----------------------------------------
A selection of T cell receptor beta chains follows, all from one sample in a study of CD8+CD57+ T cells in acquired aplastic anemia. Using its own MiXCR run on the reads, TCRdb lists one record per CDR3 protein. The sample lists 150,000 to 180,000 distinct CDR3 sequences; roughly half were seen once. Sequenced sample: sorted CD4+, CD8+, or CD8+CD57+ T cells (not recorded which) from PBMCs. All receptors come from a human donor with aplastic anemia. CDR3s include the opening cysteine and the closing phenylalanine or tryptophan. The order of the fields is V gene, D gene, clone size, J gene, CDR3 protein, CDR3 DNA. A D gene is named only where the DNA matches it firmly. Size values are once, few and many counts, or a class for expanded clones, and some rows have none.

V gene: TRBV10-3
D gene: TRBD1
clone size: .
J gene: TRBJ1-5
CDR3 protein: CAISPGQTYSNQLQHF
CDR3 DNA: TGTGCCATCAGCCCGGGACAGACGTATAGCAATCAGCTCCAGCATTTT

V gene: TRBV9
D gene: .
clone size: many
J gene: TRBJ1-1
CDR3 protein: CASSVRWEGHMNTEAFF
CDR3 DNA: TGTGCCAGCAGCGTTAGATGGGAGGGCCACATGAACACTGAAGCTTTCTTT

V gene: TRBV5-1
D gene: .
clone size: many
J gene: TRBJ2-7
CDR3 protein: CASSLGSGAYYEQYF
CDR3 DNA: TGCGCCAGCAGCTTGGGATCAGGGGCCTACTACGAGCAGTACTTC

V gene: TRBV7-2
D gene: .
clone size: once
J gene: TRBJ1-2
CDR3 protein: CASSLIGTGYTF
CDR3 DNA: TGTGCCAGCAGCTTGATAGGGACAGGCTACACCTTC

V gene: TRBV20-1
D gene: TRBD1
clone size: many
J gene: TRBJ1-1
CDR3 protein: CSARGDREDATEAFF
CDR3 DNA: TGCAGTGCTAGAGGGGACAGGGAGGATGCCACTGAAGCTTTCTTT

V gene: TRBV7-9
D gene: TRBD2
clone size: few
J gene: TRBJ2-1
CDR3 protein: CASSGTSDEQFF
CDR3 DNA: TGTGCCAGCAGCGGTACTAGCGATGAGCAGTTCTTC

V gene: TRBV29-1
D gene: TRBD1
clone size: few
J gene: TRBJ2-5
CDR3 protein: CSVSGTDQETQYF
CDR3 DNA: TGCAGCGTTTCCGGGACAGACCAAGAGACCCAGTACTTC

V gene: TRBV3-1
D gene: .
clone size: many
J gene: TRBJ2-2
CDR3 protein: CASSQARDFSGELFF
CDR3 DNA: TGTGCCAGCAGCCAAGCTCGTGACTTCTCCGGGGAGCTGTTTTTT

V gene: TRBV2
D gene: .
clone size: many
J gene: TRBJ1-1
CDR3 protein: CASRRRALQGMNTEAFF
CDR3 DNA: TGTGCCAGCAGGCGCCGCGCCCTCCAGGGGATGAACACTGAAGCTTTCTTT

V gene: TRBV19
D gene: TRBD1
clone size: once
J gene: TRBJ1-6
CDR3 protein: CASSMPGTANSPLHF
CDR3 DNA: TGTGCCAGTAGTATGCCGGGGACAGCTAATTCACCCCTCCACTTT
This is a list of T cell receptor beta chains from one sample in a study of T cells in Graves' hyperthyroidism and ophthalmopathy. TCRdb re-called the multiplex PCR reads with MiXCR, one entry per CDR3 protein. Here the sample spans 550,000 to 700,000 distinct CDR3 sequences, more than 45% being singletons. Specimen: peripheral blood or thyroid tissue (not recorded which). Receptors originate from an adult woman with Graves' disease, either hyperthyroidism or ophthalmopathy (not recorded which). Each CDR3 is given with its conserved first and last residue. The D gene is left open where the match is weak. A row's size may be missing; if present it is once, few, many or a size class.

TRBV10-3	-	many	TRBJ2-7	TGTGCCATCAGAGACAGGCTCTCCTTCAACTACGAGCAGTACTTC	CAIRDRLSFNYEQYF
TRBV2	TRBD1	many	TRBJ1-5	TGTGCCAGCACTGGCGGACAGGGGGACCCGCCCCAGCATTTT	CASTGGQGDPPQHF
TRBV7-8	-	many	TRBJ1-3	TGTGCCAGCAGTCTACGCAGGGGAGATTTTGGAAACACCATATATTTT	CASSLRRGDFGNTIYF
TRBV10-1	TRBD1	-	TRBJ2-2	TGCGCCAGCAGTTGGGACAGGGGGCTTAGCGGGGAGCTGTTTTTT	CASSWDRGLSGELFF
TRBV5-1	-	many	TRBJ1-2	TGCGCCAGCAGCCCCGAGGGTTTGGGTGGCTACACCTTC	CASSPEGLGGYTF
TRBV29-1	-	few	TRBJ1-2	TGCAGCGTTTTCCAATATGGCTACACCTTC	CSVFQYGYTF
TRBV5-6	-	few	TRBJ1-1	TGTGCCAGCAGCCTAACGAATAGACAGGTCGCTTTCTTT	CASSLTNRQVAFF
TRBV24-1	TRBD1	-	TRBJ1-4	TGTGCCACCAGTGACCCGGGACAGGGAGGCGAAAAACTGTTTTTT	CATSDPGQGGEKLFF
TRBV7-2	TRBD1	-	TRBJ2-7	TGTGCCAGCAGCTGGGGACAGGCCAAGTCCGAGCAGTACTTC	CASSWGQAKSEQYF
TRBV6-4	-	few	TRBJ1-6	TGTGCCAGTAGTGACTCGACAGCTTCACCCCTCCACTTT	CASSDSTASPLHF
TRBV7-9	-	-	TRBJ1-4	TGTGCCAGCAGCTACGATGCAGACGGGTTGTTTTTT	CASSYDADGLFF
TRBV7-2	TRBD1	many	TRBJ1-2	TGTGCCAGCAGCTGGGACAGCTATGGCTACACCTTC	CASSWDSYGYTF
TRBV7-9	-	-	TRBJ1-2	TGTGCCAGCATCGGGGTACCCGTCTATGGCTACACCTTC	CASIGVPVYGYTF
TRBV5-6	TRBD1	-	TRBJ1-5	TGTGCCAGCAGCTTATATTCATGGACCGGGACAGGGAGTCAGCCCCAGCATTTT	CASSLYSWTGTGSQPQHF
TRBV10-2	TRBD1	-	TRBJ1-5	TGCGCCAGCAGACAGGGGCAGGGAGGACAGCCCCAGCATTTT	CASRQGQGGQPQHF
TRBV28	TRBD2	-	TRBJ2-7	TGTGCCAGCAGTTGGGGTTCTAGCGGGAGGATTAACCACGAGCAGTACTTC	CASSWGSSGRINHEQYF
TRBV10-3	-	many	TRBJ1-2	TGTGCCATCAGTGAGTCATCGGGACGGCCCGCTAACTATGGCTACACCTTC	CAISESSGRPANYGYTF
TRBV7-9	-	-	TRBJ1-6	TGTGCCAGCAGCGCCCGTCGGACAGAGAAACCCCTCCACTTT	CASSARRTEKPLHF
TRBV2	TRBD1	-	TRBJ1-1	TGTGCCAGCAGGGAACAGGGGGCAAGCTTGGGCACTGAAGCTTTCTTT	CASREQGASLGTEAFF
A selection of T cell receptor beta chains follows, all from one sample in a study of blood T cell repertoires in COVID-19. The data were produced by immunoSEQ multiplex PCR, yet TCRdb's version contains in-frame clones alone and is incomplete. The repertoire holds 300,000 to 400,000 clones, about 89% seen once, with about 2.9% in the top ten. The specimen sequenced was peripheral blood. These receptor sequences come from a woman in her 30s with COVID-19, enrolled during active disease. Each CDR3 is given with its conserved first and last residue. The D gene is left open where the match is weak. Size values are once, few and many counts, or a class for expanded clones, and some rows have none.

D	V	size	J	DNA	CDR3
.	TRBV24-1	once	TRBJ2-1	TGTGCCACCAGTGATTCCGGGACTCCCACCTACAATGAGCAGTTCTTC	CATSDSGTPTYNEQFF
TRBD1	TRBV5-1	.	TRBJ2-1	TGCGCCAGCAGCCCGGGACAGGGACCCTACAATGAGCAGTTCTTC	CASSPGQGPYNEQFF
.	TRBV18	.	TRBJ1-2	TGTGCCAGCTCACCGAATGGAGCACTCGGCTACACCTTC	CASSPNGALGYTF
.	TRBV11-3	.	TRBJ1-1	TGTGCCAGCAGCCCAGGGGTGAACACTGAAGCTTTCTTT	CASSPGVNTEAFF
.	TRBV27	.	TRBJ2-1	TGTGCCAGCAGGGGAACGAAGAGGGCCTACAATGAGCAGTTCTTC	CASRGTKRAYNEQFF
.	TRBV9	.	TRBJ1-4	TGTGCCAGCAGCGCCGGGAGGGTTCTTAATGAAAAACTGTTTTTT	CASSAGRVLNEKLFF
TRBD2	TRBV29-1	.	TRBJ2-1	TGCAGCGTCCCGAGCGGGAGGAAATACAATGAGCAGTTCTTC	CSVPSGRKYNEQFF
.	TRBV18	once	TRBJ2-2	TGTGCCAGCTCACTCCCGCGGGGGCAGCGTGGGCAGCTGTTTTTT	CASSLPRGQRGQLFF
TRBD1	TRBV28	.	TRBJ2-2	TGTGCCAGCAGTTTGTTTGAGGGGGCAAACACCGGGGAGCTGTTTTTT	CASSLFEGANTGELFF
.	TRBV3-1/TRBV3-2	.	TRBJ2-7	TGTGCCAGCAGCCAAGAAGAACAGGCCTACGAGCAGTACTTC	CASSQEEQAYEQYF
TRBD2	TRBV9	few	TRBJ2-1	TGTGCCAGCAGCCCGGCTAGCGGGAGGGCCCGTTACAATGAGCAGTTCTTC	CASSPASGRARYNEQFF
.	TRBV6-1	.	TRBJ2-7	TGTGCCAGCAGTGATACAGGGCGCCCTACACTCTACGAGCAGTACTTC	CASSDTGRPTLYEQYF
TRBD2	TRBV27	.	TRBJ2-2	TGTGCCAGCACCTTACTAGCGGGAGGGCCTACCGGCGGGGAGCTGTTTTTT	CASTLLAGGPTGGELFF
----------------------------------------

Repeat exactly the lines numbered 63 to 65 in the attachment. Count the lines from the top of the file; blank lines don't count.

TRBV10-3	-	many	TRBJ2-7	TGTGCCATCAGAGACAGGCTCTCCTTCAACTACGAGCAGTACTTC	CAIRDRLSFNYEQYF
TRBV2	TRBD1	many	TRBJ1-5	TGTGCCAGCACTGGCGGACAGGGGGACCCGCCCCAGCATTTT	CASTGGQGDPPQHF
TRBV7-8	-	many	TRBJ1-3	TGTGCCAGCAGTCTACGCAGGGGAGATTTTGGAAACACCATATATTTT	CASSLRRGDFGNTIYF